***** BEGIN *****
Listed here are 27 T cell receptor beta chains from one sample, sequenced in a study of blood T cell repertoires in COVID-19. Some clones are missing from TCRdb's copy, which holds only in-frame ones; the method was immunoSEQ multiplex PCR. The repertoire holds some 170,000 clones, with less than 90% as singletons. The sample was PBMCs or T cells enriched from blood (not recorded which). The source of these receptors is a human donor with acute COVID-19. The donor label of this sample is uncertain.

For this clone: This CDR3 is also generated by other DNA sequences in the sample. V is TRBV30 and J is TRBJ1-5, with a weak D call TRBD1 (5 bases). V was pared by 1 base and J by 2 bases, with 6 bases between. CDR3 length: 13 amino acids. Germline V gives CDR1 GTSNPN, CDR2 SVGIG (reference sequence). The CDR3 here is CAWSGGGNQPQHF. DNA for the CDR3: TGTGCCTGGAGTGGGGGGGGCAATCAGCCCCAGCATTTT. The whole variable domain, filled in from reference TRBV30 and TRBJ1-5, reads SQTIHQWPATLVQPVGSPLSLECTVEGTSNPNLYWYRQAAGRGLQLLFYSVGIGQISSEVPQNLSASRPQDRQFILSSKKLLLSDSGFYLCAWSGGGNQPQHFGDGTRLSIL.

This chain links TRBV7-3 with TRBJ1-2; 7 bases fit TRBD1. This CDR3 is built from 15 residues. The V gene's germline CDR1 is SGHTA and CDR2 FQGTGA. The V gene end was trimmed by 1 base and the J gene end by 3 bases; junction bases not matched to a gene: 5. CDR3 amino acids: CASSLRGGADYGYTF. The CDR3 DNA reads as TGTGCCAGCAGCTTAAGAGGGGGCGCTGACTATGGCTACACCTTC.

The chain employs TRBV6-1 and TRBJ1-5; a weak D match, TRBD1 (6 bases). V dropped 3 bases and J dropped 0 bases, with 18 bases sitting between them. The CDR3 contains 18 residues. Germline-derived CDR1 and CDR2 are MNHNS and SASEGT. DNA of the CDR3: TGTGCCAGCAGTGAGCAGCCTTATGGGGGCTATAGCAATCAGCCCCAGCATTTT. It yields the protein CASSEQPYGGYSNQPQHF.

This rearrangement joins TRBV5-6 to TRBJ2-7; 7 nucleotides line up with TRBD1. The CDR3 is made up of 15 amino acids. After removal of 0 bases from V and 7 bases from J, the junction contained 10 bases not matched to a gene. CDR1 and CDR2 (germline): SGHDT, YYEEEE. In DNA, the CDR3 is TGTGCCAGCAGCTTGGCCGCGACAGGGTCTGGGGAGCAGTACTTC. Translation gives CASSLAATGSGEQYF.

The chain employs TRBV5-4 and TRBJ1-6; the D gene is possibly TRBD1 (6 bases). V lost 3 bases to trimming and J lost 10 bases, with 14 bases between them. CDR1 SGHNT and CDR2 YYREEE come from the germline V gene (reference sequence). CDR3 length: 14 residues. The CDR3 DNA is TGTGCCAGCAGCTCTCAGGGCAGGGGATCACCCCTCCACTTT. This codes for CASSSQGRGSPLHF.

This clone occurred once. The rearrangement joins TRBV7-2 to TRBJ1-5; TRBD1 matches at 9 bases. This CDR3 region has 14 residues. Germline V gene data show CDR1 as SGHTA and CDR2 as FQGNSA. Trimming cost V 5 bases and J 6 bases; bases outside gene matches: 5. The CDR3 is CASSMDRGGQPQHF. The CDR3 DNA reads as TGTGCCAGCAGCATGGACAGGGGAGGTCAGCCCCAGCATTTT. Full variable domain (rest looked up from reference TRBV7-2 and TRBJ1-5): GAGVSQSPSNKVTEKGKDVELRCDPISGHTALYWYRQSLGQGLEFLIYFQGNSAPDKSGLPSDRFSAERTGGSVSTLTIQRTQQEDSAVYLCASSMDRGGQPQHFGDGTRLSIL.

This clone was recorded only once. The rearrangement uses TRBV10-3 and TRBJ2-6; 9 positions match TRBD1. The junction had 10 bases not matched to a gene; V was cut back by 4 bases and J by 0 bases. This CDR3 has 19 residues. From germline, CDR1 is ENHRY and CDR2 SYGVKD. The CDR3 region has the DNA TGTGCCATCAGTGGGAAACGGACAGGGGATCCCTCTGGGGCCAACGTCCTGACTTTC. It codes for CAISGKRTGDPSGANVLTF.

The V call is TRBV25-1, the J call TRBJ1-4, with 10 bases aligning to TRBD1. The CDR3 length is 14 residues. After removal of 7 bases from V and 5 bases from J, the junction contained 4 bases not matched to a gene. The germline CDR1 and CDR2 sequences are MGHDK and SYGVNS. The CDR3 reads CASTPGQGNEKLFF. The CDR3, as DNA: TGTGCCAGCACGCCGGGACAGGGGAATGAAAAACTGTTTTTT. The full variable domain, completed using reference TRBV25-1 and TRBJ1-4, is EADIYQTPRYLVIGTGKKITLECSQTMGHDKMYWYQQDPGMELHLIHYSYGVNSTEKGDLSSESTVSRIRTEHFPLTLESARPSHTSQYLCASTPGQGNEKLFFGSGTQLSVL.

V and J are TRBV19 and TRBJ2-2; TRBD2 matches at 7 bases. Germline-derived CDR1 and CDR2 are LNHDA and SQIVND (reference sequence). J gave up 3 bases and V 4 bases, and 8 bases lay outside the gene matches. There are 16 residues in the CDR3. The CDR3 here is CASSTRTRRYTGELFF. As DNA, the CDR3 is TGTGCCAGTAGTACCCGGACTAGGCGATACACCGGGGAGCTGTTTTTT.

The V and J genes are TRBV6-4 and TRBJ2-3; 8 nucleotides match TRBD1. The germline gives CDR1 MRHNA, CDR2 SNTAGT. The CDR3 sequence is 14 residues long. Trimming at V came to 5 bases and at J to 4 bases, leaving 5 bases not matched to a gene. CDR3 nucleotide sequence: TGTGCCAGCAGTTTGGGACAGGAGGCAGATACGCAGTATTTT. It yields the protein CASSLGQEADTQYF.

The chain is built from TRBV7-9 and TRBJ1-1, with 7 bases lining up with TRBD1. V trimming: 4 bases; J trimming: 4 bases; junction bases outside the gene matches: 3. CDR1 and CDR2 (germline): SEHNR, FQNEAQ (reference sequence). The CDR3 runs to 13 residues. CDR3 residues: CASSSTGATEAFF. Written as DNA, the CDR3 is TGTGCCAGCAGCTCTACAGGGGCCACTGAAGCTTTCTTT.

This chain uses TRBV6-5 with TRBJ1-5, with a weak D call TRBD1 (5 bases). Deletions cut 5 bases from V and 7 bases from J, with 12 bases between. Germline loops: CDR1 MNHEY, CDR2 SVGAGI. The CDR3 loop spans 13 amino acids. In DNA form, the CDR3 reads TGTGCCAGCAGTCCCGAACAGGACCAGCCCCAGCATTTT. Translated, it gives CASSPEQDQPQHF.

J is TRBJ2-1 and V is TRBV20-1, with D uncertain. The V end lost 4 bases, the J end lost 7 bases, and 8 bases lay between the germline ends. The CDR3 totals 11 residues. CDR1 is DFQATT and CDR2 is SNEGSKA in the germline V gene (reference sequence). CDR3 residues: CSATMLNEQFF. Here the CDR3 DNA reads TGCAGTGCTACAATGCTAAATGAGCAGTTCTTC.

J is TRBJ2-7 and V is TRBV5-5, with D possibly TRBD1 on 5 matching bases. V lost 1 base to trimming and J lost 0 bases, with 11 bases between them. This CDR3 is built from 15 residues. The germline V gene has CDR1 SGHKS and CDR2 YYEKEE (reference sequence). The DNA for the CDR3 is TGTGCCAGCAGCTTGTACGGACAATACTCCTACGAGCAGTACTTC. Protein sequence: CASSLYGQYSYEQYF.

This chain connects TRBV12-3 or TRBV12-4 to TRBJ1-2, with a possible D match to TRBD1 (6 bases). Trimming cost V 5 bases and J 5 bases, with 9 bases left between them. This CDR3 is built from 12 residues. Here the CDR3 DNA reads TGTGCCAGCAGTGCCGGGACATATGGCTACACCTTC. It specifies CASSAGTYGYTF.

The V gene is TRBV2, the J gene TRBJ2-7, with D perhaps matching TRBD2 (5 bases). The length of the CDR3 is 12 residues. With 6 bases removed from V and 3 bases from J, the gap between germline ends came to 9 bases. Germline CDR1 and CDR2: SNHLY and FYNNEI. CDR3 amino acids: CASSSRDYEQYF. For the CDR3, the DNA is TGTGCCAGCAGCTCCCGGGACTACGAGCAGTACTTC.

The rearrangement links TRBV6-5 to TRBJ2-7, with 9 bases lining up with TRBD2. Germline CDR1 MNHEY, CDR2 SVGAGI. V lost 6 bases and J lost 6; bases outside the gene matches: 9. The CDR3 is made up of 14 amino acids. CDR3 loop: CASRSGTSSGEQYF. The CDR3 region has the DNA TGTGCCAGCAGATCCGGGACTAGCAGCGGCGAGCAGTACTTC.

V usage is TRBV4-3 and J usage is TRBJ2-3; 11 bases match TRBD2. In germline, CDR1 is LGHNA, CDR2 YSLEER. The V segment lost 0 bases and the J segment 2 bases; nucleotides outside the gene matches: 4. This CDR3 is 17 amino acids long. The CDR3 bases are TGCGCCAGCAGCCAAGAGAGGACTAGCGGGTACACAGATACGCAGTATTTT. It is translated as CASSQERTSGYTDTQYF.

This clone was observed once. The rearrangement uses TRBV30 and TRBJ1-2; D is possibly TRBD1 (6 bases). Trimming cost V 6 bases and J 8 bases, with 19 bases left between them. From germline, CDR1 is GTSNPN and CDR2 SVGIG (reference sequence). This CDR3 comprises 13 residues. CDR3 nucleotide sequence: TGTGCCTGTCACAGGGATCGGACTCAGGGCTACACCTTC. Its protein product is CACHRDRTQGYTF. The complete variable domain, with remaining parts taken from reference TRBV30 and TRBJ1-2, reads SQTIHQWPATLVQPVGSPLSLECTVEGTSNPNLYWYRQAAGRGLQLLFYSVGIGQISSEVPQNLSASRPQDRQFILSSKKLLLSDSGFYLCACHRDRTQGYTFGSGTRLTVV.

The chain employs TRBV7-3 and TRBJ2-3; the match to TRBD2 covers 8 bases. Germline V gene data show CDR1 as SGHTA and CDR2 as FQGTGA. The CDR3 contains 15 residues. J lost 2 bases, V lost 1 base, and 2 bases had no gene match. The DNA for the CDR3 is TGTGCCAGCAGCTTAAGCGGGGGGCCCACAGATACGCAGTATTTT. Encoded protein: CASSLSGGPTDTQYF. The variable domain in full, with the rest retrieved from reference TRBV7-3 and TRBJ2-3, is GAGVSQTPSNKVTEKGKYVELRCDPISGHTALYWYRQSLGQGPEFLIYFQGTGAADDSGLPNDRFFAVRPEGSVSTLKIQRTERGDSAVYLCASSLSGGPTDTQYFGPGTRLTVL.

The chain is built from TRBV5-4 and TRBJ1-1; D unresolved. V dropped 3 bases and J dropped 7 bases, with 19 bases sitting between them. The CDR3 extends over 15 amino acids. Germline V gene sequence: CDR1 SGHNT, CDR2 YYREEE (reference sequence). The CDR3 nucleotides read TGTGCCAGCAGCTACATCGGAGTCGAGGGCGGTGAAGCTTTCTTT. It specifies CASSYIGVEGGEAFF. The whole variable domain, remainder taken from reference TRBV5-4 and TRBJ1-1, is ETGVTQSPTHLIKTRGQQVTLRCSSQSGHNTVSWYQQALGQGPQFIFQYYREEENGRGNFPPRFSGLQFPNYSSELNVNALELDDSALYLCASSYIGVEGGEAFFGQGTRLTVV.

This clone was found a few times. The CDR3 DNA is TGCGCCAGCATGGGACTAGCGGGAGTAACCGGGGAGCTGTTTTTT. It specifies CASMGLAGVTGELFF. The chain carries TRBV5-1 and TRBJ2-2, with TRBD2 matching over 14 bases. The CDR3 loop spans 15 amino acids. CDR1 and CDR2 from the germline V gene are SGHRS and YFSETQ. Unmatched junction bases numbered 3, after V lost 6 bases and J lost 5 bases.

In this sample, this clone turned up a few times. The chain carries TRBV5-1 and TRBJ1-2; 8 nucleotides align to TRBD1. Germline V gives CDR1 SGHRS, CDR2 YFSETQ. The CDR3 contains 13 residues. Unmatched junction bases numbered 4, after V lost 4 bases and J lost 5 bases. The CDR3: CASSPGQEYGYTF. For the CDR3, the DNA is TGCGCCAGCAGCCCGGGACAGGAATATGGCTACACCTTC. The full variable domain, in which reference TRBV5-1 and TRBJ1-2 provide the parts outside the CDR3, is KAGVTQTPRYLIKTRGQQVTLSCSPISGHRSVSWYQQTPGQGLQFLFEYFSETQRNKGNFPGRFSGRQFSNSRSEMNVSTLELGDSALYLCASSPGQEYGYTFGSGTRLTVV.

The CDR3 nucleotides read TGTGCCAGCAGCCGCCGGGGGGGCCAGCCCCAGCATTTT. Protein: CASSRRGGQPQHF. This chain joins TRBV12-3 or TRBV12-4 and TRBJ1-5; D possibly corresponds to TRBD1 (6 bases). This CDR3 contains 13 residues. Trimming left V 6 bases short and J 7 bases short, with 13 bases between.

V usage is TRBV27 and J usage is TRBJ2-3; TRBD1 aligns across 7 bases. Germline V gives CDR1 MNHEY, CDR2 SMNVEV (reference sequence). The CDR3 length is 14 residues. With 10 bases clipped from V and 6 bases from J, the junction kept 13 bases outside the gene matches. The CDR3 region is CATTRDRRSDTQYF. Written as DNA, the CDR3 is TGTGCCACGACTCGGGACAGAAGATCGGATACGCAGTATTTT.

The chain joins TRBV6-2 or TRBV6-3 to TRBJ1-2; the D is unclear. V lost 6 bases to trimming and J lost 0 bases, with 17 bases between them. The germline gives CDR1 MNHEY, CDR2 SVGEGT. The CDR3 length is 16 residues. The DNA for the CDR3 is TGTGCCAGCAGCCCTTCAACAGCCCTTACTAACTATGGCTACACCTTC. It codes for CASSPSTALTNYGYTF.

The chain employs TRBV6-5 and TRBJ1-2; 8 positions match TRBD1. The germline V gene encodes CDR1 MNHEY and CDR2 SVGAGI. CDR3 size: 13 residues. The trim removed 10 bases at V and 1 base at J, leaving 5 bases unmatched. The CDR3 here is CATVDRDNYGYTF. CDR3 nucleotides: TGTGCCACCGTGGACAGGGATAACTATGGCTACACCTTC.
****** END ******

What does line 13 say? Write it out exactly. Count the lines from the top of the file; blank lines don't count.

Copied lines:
This chain uses TRBV6-5 with TRBJ1-5, with a weak D call TRBD1 (5 bases). Deletions cut 5 bases from V and 7 bases from J, with 12 bases between. Germline loops: CDR1 MNHEY, CDR2 SVGAGI. The CDR3 loop spans 13 amino acids. In DNA form, the CDR3 reads TGTGCCAGCAGTCCCGAACAGGACCAGCCCCAGCATTTT. Translated, it gives CASSPEQDQPQHF.